A lot of portable icons painted by Santorinian hagiographers of folk and also Byzantine art can be found in the church and the chapel. Pieces of excellent art are also the icons provided at the Dodekaorton at the top of the iconostasis, are following two of which bearing the encrypted phrase "too much bitterness for the Scientist" written by Christodoulos Kalerghis (1722), such phrase arousing the interest of those skilled in the art.

The church is itself a "museum" of post-Byzantine portable icons. The candle stands, the gospel books, the breviaries etc are dated from the 15th to 19th century.

In the showroom of the church, one can admire the Patriarchal Sigill letter of 1764, issued by the Ecumenical Patriarch Samuel and bearing his signature and the signatures of 15 Bishops of the Synod of Constantinople.

Someone can also find texts of wills and of other documents of the time, whilst one may also admire paintings of Emmanuel William Varvarigos, functional items of the church, old and rare editions of Venice gospels, books of liturgies, vigil lights and objects from Odessa, tribute embroidery and holy crosses. Within the church we can further see ornate candelabra from Constantinople, chandeliers from Russia, one Holy Sepulcher composition from the Holy Land and portable icons of exceptional art bearing tributes.

One of the recent internal founding is the tomb of the ancestors of the church, with a marble label dated 1747.

Regardless the reason that is behind of the foundation of Ayia Ekaterina, there is one thing for sure, that the founders had devoted the whole of their lives in this church, so that their fellow-islanders should see, admire and celebrate its graces and find consolation in difficult times.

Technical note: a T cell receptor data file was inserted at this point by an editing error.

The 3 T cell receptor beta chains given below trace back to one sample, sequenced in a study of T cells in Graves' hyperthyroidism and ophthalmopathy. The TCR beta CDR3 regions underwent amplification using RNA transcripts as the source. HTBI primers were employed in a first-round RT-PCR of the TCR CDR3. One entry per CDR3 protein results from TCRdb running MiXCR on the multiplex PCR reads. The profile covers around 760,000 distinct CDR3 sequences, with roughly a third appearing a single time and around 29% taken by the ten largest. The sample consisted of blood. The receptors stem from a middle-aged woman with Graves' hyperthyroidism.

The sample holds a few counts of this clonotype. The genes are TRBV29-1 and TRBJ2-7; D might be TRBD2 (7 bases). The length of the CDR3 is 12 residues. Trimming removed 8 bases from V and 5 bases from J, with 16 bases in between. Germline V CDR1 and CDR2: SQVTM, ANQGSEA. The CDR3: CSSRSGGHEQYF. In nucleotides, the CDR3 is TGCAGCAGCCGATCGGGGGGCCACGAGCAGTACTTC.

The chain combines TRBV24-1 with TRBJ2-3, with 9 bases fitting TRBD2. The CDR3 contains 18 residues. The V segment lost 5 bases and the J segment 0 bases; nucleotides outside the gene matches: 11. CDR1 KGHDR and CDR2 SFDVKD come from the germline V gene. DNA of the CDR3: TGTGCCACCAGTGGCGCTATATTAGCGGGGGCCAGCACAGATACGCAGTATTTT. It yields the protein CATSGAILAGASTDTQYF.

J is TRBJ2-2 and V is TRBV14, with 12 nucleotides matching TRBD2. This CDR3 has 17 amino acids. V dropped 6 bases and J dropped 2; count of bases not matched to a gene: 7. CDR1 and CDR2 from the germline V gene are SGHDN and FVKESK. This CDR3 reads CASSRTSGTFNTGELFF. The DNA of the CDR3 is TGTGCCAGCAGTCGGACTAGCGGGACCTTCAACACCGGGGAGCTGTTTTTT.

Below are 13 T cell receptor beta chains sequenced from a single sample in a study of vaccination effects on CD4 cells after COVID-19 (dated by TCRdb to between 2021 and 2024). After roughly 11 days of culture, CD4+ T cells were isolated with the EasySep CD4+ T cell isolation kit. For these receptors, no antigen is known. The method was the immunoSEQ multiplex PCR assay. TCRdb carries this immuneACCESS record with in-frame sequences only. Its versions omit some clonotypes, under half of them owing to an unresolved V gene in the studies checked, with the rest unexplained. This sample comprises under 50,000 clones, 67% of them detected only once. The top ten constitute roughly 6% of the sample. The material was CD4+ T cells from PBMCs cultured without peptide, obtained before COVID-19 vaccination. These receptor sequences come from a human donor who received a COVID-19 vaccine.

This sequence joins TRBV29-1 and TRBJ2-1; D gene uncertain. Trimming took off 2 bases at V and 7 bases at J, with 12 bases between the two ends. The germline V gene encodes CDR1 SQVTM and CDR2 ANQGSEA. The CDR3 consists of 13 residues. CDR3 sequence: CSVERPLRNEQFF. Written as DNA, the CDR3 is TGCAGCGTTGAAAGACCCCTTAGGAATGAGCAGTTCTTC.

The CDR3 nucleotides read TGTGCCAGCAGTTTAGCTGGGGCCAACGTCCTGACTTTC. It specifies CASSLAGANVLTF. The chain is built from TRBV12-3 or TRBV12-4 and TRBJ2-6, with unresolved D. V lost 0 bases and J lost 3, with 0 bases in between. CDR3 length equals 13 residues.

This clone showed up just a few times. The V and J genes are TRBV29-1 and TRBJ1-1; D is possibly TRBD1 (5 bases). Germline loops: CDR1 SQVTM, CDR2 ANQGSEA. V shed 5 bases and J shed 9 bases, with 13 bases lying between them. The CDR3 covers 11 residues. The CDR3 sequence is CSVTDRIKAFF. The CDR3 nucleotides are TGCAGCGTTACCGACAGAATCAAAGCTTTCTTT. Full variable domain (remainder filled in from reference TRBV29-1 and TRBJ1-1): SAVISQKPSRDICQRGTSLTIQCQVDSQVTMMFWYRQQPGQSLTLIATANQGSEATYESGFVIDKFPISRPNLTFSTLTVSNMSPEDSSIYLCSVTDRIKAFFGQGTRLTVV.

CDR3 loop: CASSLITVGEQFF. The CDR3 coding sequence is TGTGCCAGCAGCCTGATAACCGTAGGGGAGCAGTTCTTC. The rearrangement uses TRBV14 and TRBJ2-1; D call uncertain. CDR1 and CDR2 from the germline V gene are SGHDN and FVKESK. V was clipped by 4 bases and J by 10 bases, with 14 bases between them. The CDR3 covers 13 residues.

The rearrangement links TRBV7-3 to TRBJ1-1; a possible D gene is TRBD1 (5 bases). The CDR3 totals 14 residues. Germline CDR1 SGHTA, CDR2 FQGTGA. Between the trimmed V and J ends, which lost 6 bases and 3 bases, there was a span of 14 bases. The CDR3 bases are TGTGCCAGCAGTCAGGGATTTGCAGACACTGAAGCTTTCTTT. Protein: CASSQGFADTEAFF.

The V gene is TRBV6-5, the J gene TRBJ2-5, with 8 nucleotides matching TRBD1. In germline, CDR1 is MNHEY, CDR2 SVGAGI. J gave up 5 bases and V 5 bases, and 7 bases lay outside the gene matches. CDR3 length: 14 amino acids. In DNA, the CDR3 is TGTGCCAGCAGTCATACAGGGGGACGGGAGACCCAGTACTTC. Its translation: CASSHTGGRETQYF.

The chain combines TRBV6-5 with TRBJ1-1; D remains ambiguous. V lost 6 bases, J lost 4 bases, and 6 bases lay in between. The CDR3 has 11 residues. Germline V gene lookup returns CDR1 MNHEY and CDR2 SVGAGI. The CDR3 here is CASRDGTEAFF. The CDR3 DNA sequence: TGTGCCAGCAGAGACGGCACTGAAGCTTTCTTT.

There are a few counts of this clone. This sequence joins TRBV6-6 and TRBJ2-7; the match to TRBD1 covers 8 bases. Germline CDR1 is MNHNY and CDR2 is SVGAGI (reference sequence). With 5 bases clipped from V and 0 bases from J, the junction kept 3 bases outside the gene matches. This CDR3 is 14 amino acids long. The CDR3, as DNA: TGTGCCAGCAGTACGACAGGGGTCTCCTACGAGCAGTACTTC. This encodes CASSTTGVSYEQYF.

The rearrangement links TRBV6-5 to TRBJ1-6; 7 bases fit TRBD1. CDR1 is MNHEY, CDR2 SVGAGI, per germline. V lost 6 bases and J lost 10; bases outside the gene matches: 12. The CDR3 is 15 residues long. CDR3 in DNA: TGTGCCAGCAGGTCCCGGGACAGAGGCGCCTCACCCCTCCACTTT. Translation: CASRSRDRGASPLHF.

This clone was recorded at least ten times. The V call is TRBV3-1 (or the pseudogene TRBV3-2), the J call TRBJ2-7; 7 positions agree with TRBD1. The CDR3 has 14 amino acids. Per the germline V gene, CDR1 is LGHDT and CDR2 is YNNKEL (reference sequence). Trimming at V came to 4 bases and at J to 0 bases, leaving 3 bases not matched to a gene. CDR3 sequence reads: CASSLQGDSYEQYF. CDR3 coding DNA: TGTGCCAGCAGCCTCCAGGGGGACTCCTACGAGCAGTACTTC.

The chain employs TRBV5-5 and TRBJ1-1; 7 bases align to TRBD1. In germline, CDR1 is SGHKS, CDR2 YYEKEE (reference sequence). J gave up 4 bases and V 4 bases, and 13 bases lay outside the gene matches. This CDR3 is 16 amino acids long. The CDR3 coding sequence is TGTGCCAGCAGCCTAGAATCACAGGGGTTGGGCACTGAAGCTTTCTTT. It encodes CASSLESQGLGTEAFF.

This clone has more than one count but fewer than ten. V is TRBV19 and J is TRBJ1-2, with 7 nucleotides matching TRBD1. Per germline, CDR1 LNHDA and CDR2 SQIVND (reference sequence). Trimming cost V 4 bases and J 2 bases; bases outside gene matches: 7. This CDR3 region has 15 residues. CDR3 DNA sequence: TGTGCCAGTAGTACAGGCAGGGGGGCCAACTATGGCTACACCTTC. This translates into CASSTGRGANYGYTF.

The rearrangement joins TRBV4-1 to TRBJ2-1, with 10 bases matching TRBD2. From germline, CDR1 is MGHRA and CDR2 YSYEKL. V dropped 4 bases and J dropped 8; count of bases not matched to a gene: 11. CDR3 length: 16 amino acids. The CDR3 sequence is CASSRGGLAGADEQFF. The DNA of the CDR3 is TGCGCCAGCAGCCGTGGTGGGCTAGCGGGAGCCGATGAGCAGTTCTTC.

May be this is the reason that this church continues to stand here untouched throughout the centuries. Its name’s day celebration is on the 25th of November every year.-

A 500 YEARS OLD CHURCH

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A YIORGOS ANOMERITIS' RESEARCH
FOR AYIA EKATERINA

Yiorgos Anomeritis, is well known for his political activity: he was a Member of Parliament for 14 years and a minister in four different ministries (Economist, National Economy, Agriculture and Mercantile Marine).

He has been governor of banks, and has headed private and public enterprises and organizations. He is of Cycladic origin on both sides of his family. A freedom-fighter as a student against the military dictatorship (1967-1974), he was sentenced to 143 years’ imprisonment and spent four years in jail as a political prisoner.

A well-known economist, he is the author of scores of works of scholarship and literature, among which are six collections of poetry.

He has been honored by the state for his services, and has been awarded the İpekçi Peace and Friendship Prize, the Golden Phoenix of the Holy Sepulcher, as well as dozens of ecclesiastical, political, and social distinctions.

On the staff of the World Council of Churches for migration issues, he took part in 1968 in the dialogue between the Orthodox and Catholics of Greece on matters of joint worship. In 2015 the Holy Ecumenical Patriarch Bartholomew ordinated Yiorgos Anomeritis as “Archon Protekdikos” of the Ecumenical Patriarchate of Constantinople.

He has so many sensitivities and got occupied with the writing of poems and books with different themes (speaking of economy, democracy, sea, church etc.). He made an in-depth research for the church of Ayia Ekaterina and he managed to show its importance and legacy while at the same time discover an important but not well-known icon-painter Christodoulos Kalerghis, who had painted the icons of the church since 1722.

EDITIONS